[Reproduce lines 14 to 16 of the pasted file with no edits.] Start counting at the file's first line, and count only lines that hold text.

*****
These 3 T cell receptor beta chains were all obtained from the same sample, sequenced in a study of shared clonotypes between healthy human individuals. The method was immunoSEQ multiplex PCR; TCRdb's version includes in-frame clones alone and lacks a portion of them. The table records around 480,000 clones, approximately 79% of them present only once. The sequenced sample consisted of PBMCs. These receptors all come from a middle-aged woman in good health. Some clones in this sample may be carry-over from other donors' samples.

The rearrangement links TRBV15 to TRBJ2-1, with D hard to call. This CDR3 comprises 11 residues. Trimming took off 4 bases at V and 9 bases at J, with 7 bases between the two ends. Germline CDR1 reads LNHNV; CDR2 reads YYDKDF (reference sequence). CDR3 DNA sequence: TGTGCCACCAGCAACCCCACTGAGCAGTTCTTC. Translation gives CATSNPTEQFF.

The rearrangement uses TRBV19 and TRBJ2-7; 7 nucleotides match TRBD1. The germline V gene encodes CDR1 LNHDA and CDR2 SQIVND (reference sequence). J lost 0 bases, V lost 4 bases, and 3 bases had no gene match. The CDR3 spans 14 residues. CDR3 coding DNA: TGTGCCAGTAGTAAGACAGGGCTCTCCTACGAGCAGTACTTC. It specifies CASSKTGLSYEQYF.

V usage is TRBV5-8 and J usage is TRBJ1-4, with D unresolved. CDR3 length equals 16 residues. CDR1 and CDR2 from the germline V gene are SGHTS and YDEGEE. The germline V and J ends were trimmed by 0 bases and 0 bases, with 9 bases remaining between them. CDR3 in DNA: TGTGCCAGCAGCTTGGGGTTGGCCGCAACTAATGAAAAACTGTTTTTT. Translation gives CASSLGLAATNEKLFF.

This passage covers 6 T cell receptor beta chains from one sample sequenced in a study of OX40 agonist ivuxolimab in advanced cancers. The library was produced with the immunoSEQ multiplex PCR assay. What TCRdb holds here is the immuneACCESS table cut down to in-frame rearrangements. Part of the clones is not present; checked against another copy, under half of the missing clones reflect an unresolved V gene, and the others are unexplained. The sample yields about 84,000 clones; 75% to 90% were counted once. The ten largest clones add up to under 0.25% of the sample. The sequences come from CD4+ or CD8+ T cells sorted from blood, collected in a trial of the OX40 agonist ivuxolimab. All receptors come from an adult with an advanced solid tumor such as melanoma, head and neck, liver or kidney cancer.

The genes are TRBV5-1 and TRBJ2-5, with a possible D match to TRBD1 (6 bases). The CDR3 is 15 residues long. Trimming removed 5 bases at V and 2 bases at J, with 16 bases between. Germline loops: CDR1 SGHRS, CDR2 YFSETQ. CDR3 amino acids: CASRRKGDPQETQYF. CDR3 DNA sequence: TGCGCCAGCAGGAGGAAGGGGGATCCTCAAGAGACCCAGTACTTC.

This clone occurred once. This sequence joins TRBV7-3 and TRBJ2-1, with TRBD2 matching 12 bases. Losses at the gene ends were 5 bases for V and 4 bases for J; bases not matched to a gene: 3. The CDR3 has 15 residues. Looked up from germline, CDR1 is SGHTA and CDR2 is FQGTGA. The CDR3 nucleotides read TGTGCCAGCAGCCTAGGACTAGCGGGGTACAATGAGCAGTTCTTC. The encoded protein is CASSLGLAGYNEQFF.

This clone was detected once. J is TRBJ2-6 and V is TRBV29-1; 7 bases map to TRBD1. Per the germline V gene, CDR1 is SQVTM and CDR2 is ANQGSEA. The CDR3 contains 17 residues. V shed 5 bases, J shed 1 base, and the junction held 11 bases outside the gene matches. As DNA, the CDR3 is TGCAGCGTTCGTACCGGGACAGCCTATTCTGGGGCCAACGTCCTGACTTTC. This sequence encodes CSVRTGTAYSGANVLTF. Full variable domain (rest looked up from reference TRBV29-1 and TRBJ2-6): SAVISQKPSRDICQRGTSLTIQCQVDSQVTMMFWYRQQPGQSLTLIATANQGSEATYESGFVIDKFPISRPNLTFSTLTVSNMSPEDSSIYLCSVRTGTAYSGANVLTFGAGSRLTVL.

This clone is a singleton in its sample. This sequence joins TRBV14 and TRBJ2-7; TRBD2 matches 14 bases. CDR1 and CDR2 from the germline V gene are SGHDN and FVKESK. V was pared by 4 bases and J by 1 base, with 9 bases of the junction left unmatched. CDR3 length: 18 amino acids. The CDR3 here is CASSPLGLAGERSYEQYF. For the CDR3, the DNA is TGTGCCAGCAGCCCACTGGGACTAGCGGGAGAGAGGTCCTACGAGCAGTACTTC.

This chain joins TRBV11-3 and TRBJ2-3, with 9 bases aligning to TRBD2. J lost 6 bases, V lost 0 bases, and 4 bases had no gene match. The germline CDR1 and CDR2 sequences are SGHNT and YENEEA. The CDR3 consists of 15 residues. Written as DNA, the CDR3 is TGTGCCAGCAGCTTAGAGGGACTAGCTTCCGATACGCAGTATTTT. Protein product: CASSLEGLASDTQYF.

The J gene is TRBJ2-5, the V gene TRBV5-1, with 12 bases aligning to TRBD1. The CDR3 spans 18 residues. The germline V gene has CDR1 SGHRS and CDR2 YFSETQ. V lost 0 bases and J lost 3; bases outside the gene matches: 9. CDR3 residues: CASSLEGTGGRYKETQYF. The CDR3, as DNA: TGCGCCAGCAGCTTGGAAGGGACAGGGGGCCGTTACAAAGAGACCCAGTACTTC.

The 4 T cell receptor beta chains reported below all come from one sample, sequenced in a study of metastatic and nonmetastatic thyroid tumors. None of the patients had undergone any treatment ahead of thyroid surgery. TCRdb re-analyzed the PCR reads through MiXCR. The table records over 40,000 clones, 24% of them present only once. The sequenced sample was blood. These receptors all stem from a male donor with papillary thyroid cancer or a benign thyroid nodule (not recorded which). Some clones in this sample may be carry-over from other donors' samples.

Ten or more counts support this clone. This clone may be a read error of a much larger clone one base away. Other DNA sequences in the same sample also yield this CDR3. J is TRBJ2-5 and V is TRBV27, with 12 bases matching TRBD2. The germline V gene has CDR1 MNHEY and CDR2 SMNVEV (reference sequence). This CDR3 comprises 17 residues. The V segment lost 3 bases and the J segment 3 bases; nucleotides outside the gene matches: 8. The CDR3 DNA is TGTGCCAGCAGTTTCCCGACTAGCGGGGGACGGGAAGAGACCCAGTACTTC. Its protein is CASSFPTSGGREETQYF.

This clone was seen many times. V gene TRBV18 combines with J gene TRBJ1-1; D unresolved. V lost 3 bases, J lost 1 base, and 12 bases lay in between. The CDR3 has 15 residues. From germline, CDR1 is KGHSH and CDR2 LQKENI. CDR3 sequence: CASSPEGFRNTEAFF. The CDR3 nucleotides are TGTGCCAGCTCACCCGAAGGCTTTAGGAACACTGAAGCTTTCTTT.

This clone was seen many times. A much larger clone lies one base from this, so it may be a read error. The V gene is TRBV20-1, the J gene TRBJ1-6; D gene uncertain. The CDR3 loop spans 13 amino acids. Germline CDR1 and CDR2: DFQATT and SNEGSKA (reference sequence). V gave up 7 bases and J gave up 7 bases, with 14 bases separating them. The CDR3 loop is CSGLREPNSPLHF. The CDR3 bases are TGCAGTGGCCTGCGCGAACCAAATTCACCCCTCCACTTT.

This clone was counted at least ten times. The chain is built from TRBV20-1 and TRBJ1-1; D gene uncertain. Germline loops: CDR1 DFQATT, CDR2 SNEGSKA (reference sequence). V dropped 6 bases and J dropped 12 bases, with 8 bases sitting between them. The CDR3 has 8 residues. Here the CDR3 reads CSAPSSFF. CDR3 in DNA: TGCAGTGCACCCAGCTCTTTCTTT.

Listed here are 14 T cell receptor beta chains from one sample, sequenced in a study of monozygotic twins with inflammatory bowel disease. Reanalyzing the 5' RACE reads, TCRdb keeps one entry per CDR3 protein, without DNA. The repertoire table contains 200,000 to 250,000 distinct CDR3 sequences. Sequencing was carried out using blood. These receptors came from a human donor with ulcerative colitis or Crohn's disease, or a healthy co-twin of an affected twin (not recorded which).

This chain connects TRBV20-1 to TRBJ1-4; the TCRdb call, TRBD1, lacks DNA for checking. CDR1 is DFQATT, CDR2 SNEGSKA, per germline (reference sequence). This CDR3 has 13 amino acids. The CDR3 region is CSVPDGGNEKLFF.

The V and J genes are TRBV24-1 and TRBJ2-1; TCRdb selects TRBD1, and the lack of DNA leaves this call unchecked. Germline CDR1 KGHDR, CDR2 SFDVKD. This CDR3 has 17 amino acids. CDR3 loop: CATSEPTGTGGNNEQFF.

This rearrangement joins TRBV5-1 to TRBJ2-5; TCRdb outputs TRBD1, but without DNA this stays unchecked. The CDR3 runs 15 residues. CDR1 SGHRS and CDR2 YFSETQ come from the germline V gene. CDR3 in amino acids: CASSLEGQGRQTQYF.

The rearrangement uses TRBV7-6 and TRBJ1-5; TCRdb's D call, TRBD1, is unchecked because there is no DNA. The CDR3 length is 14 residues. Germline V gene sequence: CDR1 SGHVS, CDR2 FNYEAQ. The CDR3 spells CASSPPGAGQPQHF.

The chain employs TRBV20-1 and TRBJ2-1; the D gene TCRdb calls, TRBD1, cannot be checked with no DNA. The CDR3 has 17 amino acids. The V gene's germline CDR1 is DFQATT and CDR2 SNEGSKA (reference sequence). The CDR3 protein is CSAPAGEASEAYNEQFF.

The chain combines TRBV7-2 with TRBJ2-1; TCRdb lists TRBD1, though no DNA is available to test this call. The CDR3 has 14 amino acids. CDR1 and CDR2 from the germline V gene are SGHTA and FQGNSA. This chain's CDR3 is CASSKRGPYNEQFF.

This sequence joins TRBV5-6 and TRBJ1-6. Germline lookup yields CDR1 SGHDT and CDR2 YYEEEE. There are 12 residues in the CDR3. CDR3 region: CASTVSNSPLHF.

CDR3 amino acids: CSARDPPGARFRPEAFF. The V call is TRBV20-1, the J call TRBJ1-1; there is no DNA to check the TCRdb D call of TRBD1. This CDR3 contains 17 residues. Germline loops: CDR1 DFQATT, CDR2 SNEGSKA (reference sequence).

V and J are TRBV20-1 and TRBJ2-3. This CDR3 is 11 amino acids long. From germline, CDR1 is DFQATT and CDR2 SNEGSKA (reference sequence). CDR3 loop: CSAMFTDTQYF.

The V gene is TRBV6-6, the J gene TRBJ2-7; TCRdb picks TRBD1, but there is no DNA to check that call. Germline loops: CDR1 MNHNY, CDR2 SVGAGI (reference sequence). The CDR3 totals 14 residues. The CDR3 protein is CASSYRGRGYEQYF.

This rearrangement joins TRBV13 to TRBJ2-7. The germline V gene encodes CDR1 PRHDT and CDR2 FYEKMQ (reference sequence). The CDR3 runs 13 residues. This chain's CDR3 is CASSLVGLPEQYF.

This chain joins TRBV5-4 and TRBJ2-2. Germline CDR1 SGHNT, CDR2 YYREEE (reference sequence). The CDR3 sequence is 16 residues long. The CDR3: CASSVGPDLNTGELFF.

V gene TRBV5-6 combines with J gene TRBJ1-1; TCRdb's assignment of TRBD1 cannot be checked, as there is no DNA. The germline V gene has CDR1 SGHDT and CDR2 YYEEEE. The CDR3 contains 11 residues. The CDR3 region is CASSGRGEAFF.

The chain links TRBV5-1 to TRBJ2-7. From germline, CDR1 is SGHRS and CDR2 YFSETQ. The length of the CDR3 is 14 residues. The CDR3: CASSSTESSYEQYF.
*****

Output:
This clone was seen many times. V gene TRBV18 combines with J gene TRBJ1-1; D unresolved. V lost 3 bases, J lost 1 base, and 12 bases lay in between. The CDR3 has 15 residues. From germline, CDR1 is KGHSH and CDR2 LQKENI. CDR3 sequence: CASSPEGFRNTEAFF. The CDR3 nucleotides are TGTGCCAGCTCACCCGAAGGCTTTAGGAACACTGAAGCTTTCTTT.

This clone was seen many times. A much larger clone lies one base from this, so it may be a read error. The V gene is TRBV20-1, the J gene TRBJ1-6; D gene uncertain. The CDR3 loop spans 13 amino acids. Germline CDR1 and CDR2: DFQATT and SNEGSKA (reference sequence). V gave up 7 bases and J gave up 7 bases, with 14 bases separating them. The CDR3 loop is CSGLREPNSPLHF. The CDR3 bases are TGCAGTGGCCTGCGCGAACCAAATTCACCCCTCCACTTT.

This clone was counted at least ten times. The chain is built from TRBV20-1 and TRBJ1-1; D gene uncertain. Germline loops: CDR1 DFQATT, CDR2 SNEGSKA (reference sequence). V dropped 6 bases and J dropped 12 bases, with 8 bases sitting between them. The CDR3 has 8 residues. Here the CDR3 reads CSAPSSFF. CDR3 in DNA: TGCAGTGCACCCAGCTCTTTCTTT.